A creature 10% the weight of H.Sap. couldn't support a human sized brain. Is that necessary? I think not. There have been people with anomalously small brains which were discovered at post mortem of a "normal" person. And there's Alex the parrot who approached chimp intelligence on a walnut sized brain. So I'd deduce that a brain one tenth human weight might evolve to support human equivalent intelligence. One hundredth, I'd doubt. Not least because a third or more of our brain is dedicated to vision processing.

A half-scale human has one eighth of the brain volume. Such a biped would average around a meter tall. I've fudged upwards a bit because it would not need to be proportionally as thick set as a human. Smaller limbs can be more slender and a smaller body falls less hard.

Now given the necessary intellect and hands could it access technology? Consider some key developments.

Coming down out of the trees ( only environment that encourages evolution of hands?) Proto-humans could stand to see above the prairie. Is three feet high sufficient? There's no obvious route to using fire if you keep living in trees. OTOH meerkats exist.

Fire. Making fire by friction is not easy. The creature has to dump sufficient muscular energy into a dry stick in a short time window. Like most kids I have tried and failed. Could any creature with one tenth human average arm muscle mass succeed? Perhaps, especially if it had theropod dinosaur ancestry rather than mammalian. Birds are from that branch of the tree of life and can support a higher metabolic rate. Otherwise are natural fire sources sufficient to attain technology?

Weapons. A tribe of humans with spears can defeat any predator often enough that the predator learns to leave humans alone or becomes extinct. Could a one-tenth human-mass creature become the top predator? Also could they develop bows and arrows? A scaled down arrow rapidly becomes non lethal.

Agriculture. Could these creatures domesticate oxen and horses? If not then ploughing becomes problematic as does keeping large wild herbivores away from the crops. Also the wheel works better for ox-carts than llama-carts or human-carts. The Incas didn't get to the wheel.

I hope this is food for thought. Technology would clearly be harder to attain for a creature with human intellect but one tenth our body mass. It feels like a lower limit even if you bless it with dinosaur genes.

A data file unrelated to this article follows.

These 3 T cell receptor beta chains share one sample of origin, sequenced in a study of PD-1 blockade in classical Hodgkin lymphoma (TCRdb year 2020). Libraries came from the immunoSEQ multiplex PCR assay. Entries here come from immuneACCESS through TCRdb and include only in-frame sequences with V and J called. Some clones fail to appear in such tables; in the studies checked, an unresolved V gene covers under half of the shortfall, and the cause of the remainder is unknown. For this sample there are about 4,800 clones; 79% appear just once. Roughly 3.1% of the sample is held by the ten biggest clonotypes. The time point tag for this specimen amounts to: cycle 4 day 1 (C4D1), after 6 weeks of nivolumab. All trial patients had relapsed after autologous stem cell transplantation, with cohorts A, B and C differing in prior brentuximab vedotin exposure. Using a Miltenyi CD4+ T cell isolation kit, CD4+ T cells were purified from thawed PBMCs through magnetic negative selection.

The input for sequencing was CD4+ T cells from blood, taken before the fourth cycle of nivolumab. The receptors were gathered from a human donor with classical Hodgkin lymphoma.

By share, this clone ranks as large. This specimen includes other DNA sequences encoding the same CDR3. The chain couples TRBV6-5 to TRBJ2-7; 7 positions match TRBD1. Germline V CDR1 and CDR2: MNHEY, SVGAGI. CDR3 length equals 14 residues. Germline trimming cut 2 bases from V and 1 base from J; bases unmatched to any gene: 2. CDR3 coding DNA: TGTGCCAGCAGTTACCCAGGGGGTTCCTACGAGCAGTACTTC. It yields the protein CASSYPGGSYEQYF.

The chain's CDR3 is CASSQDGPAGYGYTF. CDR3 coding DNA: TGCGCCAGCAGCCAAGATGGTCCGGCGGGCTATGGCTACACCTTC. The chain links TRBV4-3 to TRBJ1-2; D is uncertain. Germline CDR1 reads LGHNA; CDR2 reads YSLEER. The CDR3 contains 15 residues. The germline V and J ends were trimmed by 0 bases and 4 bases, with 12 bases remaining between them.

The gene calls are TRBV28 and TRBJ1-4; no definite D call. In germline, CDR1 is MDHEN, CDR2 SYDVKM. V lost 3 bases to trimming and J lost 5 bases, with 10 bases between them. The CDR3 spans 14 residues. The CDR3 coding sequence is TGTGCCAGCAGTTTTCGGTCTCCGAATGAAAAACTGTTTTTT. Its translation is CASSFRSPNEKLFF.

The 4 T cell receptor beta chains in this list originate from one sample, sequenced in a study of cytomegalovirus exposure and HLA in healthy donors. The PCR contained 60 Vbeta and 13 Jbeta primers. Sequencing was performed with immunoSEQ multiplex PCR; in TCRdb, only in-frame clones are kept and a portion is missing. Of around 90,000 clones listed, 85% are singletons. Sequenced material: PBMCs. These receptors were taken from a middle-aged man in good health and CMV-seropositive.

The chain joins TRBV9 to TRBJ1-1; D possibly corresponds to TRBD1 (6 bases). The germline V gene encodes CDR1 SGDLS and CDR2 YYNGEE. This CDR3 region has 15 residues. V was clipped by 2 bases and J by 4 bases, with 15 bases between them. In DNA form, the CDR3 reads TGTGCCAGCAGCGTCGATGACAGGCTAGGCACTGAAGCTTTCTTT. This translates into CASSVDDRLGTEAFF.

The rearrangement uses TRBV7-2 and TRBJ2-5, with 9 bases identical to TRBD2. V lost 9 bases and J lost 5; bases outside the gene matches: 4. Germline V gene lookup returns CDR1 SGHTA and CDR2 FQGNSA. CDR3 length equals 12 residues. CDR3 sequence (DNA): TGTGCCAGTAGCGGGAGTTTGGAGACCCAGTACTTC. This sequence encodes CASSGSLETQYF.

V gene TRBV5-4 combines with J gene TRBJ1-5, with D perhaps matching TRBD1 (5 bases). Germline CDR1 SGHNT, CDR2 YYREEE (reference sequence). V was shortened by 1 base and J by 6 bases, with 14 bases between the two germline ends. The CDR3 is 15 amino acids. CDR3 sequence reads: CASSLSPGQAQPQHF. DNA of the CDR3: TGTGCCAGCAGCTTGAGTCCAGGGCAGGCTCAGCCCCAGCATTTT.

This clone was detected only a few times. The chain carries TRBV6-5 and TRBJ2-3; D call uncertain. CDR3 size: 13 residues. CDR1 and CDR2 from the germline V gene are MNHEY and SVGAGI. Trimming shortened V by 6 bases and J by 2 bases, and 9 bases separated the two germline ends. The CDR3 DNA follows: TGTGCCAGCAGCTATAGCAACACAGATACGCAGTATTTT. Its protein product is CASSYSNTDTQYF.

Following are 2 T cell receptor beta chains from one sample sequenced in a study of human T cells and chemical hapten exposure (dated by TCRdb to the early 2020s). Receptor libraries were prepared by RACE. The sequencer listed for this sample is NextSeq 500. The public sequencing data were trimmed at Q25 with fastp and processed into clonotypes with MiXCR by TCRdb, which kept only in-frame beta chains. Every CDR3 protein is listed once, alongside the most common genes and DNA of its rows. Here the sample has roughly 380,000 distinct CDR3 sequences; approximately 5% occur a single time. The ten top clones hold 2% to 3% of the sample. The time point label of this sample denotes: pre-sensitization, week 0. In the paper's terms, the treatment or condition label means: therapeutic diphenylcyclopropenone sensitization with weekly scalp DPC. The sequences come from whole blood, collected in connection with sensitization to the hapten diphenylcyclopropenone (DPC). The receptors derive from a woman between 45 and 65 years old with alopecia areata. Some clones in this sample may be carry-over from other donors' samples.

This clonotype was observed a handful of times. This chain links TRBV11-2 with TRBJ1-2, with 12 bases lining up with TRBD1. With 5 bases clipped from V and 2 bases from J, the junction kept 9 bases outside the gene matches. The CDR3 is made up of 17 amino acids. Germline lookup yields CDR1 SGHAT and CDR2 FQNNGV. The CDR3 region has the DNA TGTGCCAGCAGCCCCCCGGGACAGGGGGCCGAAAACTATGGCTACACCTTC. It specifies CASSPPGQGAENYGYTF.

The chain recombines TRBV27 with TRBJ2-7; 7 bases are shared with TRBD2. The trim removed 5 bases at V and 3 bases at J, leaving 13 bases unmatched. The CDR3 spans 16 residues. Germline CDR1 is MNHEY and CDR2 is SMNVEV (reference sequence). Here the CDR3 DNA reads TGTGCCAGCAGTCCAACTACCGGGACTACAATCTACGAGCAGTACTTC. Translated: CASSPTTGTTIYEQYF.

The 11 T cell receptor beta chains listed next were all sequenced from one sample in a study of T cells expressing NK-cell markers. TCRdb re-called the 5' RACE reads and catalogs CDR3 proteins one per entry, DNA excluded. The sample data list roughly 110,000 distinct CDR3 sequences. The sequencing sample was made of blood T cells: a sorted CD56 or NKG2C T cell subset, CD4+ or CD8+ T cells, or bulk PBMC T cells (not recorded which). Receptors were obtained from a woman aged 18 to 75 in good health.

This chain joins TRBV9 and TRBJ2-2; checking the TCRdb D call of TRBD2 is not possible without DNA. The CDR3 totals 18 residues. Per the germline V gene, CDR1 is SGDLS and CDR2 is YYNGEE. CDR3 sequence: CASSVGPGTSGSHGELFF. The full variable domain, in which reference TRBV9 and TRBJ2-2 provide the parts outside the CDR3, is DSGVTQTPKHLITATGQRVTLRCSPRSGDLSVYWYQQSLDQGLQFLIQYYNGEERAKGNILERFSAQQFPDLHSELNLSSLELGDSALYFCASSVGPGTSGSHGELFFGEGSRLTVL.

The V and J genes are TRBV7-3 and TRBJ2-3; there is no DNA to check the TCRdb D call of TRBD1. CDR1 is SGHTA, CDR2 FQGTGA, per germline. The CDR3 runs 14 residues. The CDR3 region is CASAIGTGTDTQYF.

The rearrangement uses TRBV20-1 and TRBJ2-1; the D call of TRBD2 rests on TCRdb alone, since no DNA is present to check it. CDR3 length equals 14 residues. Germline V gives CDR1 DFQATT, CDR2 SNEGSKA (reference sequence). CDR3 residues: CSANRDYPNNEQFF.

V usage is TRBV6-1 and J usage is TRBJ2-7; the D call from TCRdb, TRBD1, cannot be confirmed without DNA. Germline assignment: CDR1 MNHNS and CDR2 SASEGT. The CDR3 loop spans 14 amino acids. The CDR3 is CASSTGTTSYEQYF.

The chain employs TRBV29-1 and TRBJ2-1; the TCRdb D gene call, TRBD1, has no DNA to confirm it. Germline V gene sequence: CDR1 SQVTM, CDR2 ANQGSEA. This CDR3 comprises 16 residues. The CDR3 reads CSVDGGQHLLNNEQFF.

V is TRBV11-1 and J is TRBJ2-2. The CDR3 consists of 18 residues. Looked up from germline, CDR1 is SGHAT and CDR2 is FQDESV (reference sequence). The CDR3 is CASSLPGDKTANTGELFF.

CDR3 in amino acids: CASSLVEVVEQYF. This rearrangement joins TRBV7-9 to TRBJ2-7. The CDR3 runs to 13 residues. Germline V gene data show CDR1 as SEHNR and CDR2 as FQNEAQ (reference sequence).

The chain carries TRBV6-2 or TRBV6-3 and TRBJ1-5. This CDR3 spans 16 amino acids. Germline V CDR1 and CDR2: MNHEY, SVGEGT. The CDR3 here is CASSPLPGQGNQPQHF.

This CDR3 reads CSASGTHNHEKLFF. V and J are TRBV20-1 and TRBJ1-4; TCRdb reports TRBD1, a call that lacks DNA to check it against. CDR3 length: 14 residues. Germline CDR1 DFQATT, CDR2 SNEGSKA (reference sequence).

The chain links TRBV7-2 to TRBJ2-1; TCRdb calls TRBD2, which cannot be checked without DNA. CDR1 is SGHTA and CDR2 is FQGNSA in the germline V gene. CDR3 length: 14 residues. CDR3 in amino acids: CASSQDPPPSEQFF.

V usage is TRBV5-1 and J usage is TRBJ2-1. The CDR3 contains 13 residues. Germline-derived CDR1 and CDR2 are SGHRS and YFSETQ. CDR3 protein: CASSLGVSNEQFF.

• $\begingroup$ a hint on the oxen: 1/8 of the body weight should mean 1/8 of food requirements i think. So a smaller animal dragging a smaller plough to till 1/8th of the land area in the same amount of time should work just fine, or am i missing something? $\endgroup$
    – Burki
    Commented Feb 2, 2017 at 10:49

TLDR: Smaller is more ideal

Well, Homo floresiensis were tiny, measuring only about 3 feet in height. They were not midgets or dwarfs, simply a much smaller version of Homo sapiens. In an alternate universe they very well have been the norm for our planet, but I think much of our size has to do with competing against predatory animals, which tend to be larger than their prey. If you had a non-meat eating race with only limited exposure to predators it could be smaller since it doesn't need to out-chase or fight for food, or defend itself.

Coincidentally, the Spartans were the fiercest and most efficient fighters of their age, and Greeks tend to be much smaller than Germans or Nordic based people. I mention this because weapons are what really blossomed technology through the ages. Being small has a lot of advantages as you need fewer resources to survive (less food, less material for clothing, smaller structures for housing, etc.). This means those same resources can be spread out over a greater number of people, which means more minds working to create new discoveries.

In summary, the smaller you are the more densely you can live, the less food you need, the lower the impact you have on the world... there's also a study that shows that shorter people live longer than taller people. This leads me to surmise that smaller is in many ways better, but due to circumstances of who won which war, population growth, etc., we are on the larger size these days. Our size has not affected our intelligence, and there's no current evidence that we would have had more/fewer technological advances had we evolved smaller.

  • $\begingroup$ Interesting insight on why are we this size. However, the question asks about the smallest size while being able to be technologically advanced. Could 1mm humans build smartphones, melt steel, cut trees? $\endgroup$
    – Paul92
    Commented Feb 2, 2017 at 8:16
  • $\begingroup$ True, I seem to have gotten into a tangent last night. This did, however, prompt a question of my own based on a parrot sized brain's capacity. $\endgroup$
    – mkinson
    Commented Feb 2, 2017 at 10:56
  • $\begingroup$ worldbuilding.stackexchange.com/questions/69918/… $\endgroup$
    – mkinson
    Commented Feb 2, 2017 at 16:06
  • $\begingroup$ My TLDR response still stands. Smaller is better, and if there were atomic sized organisms capable of advanced thought they'd rule the universe simply because they'd be the most capable of producing in innumerable quantities with the smallest impact on resources per individual. We've proven we can create gears and other complicated mechanisms in microscopic proportion, just think of what could be accomplished when you can manipulate molecules in proportion to yourself. $\endgroup$
    – mkinson
    Commented Feb 2, 2017 at 16:10
  • $\begingroup$ We've proven that we can build microscopic gears with macroscopic tools and macroscopic material gathering/purification. There is no question that nanotechnology exists, but can it be designed built by small humans? There is also the issue of material availability/the amount of travelling requied. $\endgroup$
    – Paul92
    Commented Feb 2, 2017 at 16:14